Thus, the hypothesis set forward is of an obviously IT-enables yet far more human-centric global stock-market, one that sees a greater education of participants and so stock-prices greater influences by at the very least pseudo-rationality of pertinent valuation models. Whilst of course there is regional income disparity for individuals, this is slowly reducing, so could be presented as an ideal way to eventually re-stabalise global capitalism and see 'Capitalism 2.0 evolve'.
When people at last recognise the diminished role of the state, and so themselves become technically, philosophically and attitudinally 'connected' to a reformed capitalism.
At that point they will be better able to observe the world around them, understand the goods and service industries that generate and convey value. People themselves will start to leverage their own understanding about their personal economic inter-connection with the world at large; as both a participant in value-creation and a direct beneficiary of it. Exacting knowledge of various stock and bond valuation methods might be distant, but the knowledge now available on-line should in time empower them.
The irony is that here and now, the very existence of an IT enabled world highlights the gaping attitudinal chasm that exists between East & West.
Today the ambitious Indian or Pakistani ten year old 'slumdogs', pushed on by family to escape the endemic poverty-cycle uses access to an intermittent, dial-up connection to view the Mumbai stock exchange, so copying the behavoir of the coffee-shop addicted, laptop wielding middle-classes. He or she does not have the money to buy stocks, but nonetheless wishes to understand and master the process upon which Mumbai and India is being developed, and has boosted fortunes for the likes of the TATAs and Hindujas, aswell as sections of middle class. Without access to a sound, formal education and the associative opportunities, he must find them himself.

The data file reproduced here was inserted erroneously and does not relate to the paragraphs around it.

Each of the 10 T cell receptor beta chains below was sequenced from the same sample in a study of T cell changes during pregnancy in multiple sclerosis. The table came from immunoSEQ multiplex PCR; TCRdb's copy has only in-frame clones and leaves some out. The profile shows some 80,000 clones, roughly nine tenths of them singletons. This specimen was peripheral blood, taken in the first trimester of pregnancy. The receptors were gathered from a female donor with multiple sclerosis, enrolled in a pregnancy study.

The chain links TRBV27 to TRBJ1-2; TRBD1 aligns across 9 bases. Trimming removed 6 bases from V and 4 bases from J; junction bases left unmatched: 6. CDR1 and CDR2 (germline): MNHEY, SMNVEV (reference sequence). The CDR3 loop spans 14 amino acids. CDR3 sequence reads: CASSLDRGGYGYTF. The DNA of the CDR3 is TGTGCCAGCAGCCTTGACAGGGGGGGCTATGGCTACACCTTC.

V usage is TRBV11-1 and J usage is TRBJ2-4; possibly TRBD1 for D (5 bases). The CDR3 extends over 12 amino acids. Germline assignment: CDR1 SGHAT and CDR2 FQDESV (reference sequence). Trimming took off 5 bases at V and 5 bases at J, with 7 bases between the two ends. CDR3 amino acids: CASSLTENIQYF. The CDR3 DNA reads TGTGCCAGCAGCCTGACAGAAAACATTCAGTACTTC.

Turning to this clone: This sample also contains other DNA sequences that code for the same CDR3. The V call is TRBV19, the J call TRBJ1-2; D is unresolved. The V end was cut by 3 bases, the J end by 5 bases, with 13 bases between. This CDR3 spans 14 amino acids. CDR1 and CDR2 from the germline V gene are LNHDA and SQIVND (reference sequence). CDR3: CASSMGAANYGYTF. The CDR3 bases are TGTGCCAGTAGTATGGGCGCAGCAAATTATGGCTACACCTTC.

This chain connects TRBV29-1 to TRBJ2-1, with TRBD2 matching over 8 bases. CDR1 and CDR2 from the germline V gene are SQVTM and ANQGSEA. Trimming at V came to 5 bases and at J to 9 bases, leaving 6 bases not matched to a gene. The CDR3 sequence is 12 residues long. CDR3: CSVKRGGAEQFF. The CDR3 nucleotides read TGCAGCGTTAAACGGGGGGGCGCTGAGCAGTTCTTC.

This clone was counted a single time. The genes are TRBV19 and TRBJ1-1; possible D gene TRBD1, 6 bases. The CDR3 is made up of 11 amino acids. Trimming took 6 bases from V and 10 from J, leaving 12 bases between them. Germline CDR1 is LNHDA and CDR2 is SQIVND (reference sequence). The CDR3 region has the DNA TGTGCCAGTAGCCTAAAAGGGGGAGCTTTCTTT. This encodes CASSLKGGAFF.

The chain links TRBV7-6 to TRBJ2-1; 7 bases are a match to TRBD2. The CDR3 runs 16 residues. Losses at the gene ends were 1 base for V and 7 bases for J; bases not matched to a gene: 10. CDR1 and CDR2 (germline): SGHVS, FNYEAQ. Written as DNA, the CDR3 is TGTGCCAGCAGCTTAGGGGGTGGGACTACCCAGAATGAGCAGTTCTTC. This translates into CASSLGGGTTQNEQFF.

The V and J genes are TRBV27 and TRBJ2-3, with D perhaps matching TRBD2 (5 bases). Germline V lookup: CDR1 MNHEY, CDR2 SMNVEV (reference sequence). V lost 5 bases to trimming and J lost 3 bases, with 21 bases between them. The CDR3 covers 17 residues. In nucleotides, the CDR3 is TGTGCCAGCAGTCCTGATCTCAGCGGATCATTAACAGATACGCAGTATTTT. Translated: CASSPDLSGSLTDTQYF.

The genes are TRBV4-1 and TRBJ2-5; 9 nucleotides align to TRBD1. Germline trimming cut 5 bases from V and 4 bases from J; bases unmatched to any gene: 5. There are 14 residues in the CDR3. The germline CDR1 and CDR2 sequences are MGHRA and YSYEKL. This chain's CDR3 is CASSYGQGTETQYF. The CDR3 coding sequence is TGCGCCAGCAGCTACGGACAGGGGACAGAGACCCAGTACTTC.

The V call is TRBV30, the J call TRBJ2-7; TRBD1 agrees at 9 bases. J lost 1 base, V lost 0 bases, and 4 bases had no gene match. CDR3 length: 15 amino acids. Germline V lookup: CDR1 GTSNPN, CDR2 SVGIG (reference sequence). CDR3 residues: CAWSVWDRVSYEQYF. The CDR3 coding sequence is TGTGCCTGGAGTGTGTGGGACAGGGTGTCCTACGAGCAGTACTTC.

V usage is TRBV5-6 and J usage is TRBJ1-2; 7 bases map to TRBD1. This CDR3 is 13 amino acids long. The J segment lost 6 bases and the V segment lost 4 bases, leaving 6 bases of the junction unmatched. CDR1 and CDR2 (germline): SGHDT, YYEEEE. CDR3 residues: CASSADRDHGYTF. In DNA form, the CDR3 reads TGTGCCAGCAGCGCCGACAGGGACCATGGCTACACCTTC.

Yet, all the while in Europe and the US, a trend for 'social infantilism' sees many adults retreat ever more into IT created virtual fantasy worlds. The environment is intendedly one of fantasy where the player feels a sense of empowerment unparalleled in the real world, with a pretence of power and fortune some on-line 'communities' do offer through on-line currencies and 'virtual-gold'; with a distant promise of game-points or virtual currency converted to physical cash if you play the game well enough.
The innate irony is that those western adults have, instead of learning the methods, patterns and trends of the real-world to better themselves, simply absolved themselves in 'this world' for a sense of achievement in an alternative universe, often with its own simplistic mini-economy, reflecting a modern-day Monopoly board, hence the pretence of real-world capitalism.
But those auto-motivated, auto-didactic, aspirant 'slumdog millionaires' of tomorrow don't need converting to capitalism, or indeed escape from it to a virtual simplified state. Those children live it every single day, and are not fooled by the illusionary numbers or false promises of virtual escapism. Instead recognise that they must invest in themselves, even if it be in a necessarily informal, ad-hoc and very sporadic manner given their circumstances.
Thus today, in this new period of rebalancing global economies reflected by a 'World Inc' philosophy, individuals in the west must ask itself “which side of that trade” they must position themselves? The real world, or the expansing virtual world. Yes the two are merging economically, and have merged perceptionally for many, but the size of value creation mechanisms that can benefit the individual through 'on-line game play' vs 'physical tangible work' still remain massively disproportionate.
Since many of the poor of the east cannot afford to metaphorically 'play games' with their lives, it seems almost shameful - and an indictment on our society - that many western adults fritter away their valuable time and learning doing that very same thing.